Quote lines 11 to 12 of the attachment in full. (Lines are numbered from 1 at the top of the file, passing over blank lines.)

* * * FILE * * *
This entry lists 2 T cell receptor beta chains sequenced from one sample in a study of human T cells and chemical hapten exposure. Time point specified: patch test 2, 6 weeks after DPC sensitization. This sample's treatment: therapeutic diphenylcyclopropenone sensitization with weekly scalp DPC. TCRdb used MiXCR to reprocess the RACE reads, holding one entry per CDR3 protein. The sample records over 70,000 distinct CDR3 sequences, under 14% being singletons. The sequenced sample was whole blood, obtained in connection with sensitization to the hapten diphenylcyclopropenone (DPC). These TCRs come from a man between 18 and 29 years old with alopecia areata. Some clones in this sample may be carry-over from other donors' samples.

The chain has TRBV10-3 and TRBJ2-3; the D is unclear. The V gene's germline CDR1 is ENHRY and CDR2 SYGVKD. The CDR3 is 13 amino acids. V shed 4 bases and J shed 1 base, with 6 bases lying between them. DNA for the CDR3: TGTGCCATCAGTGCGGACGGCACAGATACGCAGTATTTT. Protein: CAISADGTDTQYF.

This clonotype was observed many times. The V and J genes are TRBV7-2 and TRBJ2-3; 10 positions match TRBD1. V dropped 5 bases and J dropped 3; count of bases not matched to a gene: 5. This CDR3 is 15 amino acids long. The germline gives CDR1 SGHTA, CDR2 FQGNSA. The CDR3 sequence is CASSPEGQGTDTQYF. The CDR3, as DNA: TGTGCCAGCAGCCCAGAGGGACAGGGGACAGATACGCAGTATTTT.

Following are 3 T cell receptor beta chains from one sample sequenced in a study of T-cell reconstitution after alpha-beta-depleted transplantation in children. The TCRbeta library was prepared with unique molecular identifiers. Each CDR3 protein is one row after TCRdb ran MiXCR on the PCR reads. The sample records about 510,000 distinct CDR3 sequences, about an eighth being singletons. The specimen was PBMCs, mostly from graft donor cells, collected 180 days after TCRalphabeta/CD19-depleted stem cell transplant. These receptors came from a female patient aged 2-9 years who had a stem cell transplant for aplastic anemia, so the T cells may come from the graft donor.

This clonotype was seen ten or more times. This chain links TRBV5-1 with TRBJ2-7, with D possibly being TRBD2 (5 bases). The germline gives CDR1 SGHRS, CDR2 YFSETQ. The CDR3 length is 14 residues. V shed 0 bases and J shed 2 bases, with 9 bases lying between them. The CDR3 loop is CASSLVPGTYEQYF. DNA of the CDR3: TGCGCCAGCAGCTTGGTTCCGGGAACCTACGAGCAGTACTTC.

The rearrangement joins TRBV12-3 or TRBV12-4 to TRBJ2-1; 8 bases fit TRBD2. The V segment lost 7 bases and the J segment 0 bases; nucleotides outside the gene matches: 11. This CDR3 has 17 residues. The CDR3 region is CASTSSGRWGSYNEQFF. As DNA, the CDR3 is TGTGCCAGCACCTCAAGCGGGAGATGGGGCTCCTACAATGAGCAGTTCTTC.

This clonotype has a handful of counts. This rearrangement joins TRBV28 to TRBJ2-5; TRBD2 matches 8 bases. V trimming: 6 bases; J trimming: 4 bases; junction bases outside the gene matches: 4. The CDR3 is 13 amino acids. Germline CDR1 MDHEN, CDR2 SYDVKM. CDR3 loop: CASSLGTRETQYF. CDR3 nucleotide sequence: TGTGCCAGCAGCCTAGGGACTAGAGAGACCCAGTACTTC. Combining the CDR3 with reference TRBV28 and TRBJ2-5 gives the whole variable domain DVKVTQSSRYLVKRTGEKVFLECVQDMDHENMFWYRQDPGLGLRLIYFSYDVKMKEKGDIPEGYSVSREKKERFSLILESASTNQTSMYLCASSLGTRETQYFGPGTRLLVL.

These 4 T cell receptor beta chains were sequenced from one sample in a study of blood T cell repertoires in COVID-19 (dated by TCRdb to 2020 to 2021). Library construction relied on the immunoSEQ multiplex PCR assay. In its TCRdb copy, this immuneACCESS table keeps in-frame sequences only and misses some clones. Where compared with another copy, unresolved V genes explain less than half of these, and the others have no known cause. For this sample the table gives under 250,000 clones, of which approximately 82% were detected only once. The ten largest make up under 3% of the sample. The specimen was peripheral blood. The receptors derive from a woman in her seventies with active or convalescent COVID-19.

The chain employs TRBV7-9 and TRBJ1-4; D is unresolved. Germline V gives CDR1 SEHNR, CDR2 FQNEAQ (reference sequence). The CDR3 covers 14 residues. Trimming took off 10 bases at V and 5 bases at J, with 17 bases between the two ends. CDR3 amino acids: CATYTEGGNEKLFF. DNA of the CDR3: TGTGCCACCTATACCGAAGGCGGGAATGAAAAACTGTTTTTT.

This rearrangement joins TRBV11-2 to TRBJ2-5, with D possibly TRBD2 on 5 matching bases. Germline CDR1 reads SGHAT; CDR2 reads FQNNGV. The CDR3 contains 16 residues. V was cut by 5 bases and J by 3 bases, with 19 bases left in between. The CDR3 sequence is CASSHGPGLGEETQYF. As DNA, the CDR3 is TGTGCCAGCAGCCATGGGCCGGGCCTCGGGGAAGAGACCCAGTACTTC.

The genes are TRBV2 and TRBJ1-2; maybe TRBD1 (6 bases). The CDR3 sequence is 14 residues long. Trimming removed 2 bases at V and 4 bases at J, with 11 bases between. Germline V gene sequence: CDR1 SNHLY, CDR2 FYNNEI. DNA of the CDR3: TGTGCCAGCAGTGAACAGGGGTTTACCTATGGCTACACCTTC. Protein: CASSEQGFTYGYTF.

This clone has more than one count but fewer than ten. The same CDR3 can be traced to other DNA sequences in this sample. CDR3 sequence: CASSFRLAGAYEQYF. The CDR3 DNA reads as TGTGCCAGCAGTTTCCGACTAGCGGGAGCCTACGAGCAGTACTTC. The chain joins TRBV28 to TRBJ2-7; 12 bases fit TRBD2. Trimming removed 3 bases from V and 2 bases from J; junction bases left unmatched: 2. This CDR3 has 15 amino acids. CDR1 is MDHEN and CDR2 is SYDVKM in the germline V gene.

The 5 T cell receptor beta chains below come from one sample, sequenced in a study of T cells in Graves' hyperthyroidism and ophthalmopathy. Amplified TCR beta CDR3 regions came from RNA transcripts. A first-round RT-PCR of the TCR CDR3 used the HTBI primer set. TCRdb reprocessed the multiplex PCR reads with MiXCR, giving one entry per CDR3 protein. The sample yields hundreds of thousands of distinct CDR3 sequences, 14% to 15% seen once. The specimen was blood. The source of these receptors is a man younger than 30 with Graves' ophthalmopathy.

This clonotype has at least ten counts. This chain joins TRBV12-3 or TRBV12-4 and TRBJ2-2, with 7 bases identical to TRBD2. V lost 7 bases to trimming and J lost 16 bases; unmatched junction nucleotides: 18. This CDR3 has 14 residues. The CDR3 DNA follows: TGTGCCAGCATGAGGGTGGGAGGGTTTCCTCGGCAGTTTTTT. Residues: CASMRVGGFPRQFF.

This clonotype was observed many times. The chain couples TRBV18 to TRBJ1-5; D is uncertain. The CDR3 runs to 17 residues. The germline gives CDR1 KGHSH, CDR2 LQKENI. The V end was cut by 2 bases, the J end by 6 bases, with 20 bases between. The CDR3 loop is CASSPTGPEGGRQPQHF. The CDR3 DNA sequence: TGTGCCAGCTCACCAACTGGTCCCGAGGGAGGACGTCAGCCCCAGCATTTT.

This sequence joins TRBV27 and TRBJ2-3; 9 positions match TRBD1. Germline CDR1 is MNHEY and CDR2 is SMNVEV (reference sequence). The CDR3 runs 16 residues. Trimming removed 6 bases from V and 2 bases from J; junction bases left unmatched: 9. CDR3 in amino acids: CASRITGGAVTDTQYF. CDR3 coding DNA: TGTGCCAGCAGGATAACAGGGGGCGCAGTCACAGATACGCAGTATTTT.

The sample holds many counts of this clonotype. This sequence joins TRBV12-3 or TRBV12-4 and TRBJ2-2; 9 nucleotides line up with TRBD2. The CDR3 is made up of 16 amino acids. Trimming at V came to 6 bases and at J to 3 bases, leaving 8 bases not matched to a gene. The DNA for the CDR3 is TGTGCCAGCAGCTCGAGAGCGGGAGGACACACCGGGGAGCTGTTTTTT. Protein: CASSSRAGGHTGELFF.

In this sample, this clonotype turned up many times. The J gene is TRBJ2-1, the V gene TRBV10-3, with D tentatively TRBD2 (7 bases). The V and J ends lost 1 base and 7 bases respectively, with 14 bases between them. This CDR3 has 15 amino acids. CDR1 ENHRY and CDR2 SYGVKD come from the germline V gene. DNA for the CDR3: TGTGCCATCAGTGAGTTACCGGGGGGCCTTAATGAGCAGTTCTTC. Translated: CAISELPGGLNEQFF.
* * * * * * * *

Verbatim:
The genes are TRBV2 and TRBJ1-2; maybe TRBD1 (6 bases). The CDR3 sequence is 14 residues long. Trimming removed 2 bases at V and 4 bases at J, with 11 bases between. Germline V gene sequence: CDR1 SNHLY, CDR2 FYNNEI. DNA of the CDR3: TGTGCCAGCAGTGAACAGGGGTTTACCTATGGCTACACCTTC. Protein: CASSEQGFTYGYTF.

This clone has more than one count but fewer than ten. The same CDR3 can be traced to other DNA sequences in this sample. CDR3 sequence: CASSFRLAGAYEQYF. The CDR3 DNA reads as TGTGCCAGCAGTTTCCGACTAGCGGGAGCCTACGAGCAGTACTTC. The chain joins TRBV28 to TRBJ2-7; 12 bases fit TRBD2. Trimming removed 3 bases from V and 2 bases from J; junction bases left unmatched: 2. This CDR3 has 15 amino acids. CDR1 is MDHEN and CDR2 is SYDVKM in the germline V gene.